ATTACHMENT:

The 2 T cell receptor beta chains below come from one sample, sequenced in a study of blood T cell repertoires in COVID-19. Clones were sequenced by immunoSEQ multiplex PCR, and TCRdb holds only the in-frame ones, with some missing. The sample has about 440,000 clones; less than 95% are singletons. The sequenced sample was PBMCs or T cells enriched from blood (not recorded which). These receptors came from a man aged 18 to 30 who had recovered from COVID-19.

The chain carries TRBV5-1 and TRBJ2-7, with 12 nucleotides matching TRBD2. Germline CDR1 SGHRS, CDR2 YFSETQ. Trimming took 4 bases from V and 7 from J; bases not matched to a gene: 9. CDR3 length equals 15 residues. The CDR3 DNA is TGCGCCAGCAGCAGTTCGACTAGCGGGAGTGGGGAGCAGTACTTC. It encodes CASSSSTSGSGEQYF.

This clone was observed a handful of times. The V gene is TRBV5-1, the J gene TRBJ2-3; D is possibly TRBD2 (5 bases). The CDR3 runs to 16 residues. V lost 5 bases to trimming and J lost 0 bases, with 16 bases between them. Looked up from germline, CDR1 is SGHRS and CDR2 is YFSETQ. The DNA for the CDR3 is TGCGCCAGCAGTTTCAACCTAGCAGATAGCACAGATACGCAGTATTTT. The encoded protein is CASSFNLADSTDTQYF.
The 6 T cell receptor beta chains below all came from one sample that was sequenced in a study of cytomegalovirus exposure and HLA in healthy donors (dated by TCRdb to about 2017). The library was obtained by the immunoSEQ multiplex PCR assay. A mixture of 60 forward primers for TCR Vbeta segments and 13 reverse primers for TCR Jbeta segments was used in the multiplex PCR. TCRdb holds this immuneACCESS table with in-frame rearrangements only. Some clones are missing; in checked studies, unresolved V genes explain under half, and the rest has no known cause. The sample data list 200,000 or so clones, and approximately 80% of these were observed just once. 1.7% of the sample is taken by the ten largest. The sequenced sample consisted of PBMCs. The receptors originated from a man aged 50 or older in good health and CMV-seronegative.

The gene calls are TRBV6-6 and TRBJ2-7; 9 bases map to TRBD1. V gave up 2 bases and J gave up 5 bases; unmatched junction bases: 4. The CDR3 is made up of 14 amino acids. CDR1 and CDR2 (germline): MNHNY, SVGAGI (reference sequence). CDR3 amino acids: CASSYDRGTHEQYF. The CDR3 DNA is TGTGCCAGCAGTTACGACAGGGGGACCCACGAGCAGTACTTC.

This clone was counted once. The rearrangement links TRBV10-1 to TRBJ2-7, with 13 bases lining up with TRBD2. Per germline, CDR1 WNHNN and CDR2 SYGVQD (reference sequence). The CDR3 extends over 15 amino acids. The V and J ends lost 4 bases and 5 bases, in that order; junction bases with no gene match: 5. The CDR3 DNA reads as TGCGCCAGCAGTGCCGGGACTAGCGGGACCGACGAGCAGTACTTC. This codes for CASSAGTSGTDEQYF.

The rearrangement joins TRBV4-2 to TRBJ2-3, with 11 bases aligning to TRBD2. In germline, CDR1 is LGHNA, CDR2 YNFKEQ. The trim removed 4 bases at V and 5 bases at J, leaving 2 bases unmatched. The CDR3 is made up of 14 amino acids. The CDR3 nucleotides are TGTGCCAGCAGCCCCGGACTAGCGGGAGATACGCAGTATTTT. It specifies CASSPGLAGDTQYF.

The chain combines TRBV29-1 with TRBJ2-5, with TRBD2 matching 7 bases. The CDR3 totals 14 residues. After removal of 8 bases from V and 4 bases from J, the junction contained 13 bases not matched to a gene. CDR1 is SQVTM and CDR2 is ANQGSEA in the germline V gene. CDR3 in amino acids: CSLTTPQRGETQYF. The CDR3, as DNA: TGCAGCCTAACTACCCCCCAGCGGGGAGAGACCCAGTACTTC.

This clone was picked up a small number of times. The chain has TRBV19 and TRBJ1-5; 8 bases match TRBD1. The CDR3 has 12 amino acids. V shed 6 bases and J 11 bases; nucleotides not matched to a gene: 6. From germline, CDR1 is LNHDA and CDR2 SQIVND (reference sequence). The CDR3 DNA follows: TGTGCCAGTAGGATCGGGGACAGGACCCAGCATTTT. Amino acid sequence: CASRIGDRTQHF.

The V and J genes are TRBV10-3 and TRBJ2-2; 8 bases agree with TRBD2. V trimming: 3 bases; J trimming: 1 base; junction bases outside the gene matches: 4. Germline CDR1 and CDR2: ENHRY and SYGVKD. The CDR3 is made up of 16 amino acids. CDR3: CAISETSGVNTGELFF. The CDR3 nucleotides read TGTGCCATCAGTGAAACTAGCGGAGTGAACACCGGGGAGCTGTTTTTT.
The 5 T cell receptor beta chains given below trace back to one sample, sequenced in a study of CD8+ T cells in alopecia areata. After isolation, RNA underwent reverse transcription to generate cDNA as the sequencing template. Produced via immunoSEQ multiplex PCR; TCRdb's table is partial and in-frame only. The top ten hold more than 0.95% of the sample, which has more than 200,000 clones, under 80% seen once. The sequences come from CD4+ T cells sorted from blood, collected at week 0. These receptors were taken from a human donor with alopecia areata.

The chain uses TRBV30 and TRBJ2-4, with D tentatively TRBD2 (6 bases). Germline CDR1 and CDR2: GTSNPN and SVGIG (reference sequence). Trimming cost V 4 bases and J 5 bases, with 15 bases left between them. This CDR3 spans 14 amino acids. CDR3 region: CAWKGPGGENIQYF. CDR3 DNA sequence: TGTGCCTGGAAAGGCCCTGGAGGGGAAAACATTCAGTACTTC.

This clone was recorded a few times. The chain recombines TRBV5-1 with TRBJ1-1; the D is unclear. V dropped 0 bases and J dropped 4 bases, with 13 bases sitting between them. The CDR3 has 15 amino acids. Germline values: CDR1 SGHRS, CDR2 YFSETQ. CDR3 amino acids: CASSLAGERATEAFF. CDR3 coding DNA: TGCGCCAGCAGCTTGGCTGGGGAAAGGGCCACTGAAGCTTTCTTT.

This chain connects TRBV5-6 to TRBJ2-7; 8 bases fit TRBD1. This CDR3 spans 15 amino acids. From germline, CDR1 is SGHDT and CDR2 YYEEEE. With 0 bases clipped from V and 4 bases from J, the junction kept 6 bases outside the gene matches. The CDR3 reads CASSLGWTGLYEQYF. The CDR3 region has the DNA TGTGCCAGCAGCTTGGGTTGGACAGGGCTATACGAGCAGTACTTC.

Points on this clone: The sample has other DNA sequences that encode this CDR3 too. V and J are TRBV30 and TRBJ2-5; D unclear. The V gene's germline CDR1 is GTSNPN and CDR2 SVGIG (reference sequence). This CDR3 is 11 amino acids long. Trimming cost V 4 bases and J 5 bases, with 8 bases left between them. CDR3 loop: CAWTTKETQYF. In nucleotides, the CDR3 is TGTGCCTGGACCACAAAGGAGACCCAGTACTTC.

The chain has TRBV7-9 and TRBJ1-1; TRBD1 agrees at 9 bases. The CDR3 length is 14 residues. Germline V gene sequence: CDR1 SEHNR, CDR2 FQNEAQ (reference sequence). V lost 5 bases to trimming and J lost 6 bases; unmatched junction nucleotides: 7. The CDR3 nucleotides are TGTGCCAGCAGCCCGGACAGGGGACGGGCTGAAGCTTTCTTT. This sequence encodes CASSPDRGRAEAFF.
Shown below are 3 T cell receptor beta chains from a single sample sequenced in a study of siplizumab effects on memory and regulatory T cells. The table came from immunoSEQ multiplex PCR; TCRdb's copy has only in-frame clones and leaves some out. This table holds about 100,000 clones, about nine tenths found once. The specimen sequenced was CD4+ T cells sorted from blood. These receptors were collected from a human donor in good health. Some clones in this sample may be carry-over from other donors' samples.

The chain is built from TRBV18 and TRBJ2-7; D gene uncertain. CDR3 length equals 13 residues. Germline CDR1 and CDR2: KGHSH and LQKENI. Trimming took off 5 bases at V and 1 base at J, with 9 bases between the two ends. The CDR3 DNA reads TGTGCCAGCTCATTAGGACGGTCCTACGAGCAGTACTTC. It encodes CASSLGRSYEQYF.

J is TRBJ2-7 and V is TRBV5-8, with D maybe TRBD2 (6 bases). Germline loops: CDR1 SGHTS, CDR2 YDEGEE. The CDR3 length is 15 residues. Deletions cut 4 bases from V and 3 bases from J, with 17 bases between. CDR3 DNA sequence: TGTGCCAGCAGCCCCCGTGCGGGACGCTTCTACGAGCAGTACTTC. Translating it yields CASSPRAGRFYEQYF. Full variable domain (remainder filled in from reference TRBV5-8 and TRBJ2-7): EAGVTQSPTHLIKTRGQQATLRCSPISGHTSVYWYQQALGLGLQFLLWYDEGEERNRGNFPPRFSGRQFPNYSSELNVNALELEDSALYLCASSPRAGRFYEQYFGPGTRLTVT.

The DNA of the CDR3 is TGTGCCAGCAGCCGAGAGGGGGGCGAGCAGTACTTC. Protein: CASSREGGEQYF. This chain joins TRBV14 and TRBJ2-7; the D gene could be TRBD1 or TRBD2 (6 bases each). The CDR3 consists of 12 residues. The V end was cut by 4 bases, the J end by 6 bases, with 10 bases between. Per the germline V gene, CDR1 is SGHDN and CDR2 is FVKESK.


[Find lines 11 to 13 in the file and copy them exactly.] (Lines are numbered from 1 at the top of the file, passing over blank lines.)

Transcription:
The 5 T cell receptor beta chains given below trace back to one sample, sequenced in a study of CD8+ T cells in alopecia areata. After isolation, RNA underwent reverse transcription to generate cDNA as the sequencing template. Produced via immunoSEQ multiplex PCR; TCRdb's table is partial and in-frame only. The top ten hold more than 0.95% of the sample, which has more than 200,000 clones, under 80% seen once. The sequences come from CD4+ T cells sorted from blood, collected at week 0. These receptors were taken from a human donor with alopecia areata.

The chain uses TRBV30 and TRBJ2-4, with D tentatively TRBD2 (6 bases). Germline CDR1 and CDR2: GTSNPN and SVGIG (reference sequence). Trimming cost V 4 bases and J 5 bases, with 15 bases left between them. This CDR3 spans 14 amino acids. CDR3 region: CAWKGPGGENIQYF. CDR3 DNA sequence: TGTGCCTGGAAAGGCCCTGGAGGGGAAAACATTCAGTACTTC.

This clone was recorded a few times. The chain recombines TRBV5-1 with TRBJ1-1; the D is unclear. V dropped 0 bases and J dropped 4 bases, with 13 bases sitting between them. The CDR3 has 15 amino acids. Germline values: CDR1 SGHRS, CDR2 YFSETQ. CDR3 amino acids: CASSLAGERATEAFF. CDR3 coding DNA: TGCGCCAGCAGCTTGGCTGGGGAAAGGGCCACTGAAGCTTTCTTT.